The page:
4 Things You Can Do On The Resume That HR Or The Recruiter Will Appreciate
Via Careerealism : The resume is where it all starts. The impression you leave behind begins with the resume. While HR personnel and recruiters comb through hundreds of resumes each day, there are things they see that immediately irk them as well as things that leave them saying “Wow!” Know what these things are so you present the most effective resume to help get the conversation started.
Here’s what you can do on your resume:
1. Present a polished document.
Remember, it’s your resume that will help get you in the door. If you can’t manage to impress on paper with your resume, you’re going to have a tough time getting the job. Take the time to prepare a well-written resume that is free of spelling and formatting errors. Present a resume that expresses to the employer that you took time to prepare it so that it impresses. Don’t leave the impression that you just pulled out the old resume and clicked “Send” or that you whipped it up in 30 minutes. Even the most qualified candidate for the job needs to impress on paper because if you can’t get in the door, you don’t have the opportunity to impress in person.
2. Show how you’re relevant.
Present a resume that is keyword-rich. When recruiters and those in HR see a resume that is keyword-rich, it informs them immediately that you’re relevant to what they are looking for. No one wants to waste time, so when your resume tells the recruiter or person from HR upfront that you have the experience and skills they are looking for it can feel like a great find and they’ll appreciate that. They don’t want to have to dig and dig for relevant information. For more tips on presenting a keyword-rich resume, read: “Optimizing Your Resume With Keywords” and for your LinkedIn profile, read: “How To Keyword Optimize Your LinkedIn Profile.”
3. Don’t leave the reader questioning.
If you leave the reader with too many questions after reviewing your resume, in most cases the recruiter or person from HR will just move on to the next candidate’s resume. Things like a large gap between employment periods or even short-term employment can leave questions. If you’re lucky, they will call and seek clarity, but other times they will just make assumptions for the worst and move on. In situations where you took time off to care for children, make note of it on your cover letter or resume so it doesn’t leave others to think you’ve been looking and unemployed all that time. And in situations where the company had M&A activity, put in parentheses that it changed its name, and so on so you don’t come off like a job hopper.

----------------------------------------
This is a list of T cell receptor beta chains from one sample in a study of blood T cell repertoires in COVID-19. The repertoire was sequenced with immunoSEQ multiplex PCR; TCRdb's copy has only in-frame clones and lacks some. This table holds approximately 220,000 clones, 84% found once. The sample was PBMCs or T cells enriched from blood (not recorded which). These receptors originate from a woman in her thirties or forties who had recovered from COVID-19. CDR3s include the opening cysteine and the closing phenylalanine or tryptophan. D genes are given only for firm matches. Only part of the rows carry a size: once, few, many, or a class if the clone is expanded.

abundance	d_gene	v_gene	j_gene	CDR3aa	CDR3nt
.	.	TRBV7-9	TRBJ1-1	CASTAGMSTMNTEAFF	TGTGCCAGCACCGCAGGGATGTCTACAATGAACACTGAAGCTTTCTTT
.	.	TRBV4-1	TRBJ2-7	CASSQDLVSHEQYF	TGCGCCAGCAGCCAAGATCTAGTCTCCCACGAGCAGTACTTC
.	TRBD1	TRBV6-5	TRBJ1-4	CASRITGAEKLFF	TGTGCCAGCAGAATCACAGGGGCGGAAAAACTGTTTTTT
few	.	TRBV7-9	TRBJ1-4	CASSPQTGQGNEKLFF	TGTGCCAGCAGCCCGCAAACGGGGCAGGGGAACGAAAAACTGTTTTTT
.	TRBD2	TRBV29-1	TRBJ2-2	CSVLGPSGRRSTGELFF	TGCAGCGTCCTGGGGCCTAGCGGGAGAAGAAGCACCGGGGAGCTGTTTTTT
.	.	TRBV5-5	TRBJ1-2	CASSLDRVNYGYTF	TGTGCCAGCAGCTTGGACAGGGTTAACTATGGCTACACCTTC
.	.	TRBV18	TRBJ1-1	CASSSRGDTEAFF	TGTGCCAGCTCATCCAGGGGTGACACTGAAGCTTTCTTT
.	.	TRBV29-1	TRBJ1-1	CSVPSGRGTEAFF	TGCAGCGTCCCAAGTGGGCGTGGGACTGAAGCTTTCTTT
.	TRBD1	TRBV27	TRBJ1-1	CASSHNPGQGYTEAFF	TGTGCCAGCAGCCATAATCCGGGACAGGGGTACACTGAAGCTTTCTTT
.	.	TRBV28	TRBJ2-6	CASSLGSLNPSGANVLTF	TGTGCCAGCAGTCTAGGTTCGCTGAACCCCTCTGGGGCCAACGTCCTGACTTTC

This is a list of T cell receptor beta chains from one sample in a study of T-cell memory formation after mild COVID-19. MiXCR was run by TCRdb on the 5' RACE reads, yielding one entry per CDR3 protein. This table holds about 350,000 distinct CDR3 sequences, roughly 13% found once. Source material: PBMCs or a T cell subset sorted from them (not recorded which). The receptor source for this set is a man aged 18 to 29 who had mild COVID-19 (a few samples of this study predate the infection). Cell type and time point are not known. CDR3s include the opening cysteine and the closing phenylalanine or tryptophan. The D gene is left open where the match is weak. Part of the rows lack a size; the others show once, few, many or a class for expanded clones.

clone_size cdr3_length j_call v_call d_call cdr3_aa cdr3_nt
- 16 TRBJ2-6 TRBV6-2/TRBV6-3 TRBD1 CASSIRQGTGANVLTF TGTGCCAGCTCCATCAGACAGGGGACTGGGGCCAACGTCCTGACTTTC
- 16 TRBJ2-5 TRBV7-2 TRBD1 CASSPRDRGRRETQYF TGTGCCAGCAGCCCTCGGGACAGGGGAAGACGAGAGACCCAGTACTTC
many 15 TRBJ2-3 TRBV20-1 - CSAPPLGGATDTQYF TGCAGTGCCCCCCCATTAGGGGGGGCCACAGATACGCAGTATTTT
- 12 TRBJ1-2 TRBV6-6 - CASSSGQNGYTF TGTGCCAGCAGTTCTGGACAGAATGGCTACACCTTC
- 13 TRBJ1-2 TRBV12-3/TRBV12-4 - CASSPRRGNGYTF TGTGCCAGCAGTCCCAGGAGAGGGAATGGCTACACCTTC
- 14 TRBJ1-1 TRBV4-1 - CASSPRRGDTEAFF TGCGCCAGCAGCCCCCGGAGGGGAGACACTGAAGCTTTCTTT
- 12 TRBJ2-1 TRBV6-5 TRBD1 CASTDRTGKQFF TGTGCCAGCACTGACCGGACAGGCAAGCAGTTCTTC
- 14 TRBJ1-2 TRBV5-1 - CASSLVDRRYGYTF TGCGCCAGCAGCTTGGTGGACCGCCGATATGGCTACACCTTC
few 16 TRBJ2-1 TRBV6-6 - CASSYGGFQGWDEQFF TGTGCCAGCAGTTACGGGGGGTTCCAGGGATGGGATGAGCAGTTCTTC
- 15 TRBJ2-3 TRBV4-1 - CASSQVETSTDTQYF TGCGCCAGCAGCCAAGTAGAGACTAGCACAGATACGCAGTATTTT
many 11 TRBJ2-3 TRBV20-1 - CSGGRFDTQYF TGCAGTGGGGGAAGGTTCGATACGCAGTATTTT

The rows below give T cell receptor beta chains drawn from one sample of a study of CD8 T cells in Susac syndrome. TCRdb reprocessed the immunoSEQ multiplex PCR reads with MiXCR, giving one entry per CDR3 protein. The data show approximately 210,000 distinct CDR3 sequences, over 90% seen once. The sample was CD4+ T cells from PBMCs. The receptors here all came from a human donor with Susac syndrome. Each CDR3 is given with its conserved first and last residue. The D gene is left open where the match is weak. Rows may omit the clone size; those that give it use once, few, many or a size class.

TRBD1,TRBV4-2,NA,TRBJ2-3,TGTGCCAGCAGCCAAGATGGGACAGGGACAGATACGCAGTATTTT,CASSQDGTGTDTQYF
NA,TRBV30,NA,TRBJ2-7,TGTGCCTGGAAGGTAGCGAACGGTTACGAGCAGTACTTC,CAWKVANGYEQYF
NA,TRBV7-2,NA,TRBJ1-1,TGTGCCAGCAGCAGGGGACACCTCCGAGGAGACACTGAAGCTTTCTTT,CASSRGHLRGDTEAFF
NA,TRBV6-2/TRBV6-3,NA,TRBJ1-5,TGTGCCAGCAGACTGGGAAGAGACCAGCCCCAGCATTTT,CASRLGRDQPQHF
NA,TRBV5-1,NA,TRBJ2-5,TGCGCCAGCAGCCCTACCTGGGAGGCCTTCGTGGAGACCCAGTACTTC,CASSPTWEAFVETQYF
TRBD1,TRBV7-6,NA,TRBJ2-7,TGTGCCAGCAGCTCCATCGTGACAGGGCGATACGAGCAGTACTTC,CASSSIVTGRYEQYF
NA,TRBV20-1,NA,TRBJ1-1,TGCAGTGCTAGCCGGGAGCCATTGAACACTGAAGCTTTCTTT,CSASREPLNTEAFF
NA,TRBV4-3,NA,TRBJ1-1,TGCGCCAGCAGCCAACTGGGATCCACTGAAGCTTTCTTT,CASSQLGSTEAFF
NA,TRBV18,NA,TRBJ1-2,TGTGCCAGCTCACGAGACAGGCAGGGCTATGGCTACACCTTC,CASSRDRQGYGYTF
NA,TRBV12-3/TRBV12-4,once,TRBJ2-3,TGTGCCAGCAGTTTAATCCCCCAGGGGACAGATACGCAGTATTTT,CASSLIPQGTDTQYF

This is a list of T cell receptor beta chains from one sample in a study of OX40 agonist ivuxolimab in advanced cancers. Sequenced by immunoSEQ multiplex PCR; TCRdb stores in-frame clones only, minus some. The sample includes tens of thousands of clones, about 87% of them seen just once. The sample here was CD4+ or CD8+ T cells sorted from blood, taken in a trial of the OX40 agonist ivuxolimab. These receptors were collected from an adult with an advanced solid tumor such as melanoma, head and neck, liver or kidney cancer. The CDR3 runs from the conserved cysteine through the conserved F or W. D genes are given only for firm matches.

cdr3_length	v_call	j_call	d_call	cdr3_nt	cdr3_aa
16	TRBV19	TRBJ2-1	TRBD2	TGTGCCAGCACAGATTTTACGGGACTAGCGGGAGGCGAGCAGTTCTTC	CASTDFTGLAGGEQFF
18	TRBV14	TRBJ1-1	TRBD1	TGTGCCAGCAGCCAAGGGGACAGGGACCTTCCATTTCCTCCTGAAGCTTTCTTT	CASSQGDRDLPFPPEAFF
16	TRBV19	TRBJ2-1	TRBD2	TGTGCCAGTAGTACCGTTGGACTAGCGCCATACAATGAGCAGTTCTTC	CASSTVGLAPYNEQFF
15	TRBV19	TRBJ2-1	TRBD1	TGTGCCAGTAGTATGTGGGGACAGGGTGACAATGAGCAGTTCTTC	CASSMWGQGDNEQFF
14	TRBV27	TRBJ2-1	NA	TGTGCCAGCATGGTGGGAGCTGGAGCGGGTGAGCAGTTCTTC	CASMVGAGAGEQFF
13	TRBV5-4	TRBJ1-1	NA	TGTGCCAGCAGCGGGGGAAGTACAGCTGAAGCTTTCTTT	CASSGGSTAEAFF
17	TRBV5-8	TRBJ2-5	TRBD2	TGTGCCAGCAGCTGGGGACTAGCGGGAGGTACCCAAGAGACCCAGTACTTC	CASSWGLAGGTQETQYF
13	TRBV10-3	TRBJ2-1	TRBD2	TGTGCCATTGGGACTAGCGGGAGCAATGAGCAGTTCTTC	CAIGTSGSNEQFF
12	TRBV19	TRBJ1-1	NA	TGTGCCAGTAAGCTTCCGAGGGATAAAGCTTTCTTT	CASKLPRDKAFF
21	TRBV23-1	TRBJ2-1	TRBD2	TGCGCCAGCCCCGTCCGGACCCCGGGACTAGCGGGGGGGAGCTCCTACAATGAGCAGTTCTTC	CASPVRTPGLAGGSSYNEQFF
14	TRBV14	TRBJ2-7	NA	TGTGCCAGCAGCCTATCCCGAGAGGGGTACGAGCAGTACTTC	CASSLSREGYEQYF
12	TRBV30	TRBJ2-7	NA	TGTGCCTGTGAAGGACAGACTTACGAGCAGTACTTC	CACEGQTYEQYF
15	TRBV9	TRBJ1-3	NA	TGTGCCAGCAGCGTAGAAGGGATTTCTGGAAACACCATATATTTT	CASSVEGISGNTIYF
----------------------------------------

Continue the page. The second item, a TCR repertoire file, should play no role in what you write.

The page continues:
4. Offer contact information where you can be reached.
If you’re going to send out your resume, present contact information where you can be easily reached. If a message is left for you, you want to be able to respond to it in a timely manner. Don’t leave two different phone numbers or two different email addresses on your resume, just present 1-2 methods of contact that you actively check and can respond to.
There’s certainly a lot more you can do on the resume that will help the recruiter or person in HR, but starting with these basic pointers you’ll have a resume they’ll appreciate. The resume presented with the right qualities will also direct them to want to follow-up with you for an interview.
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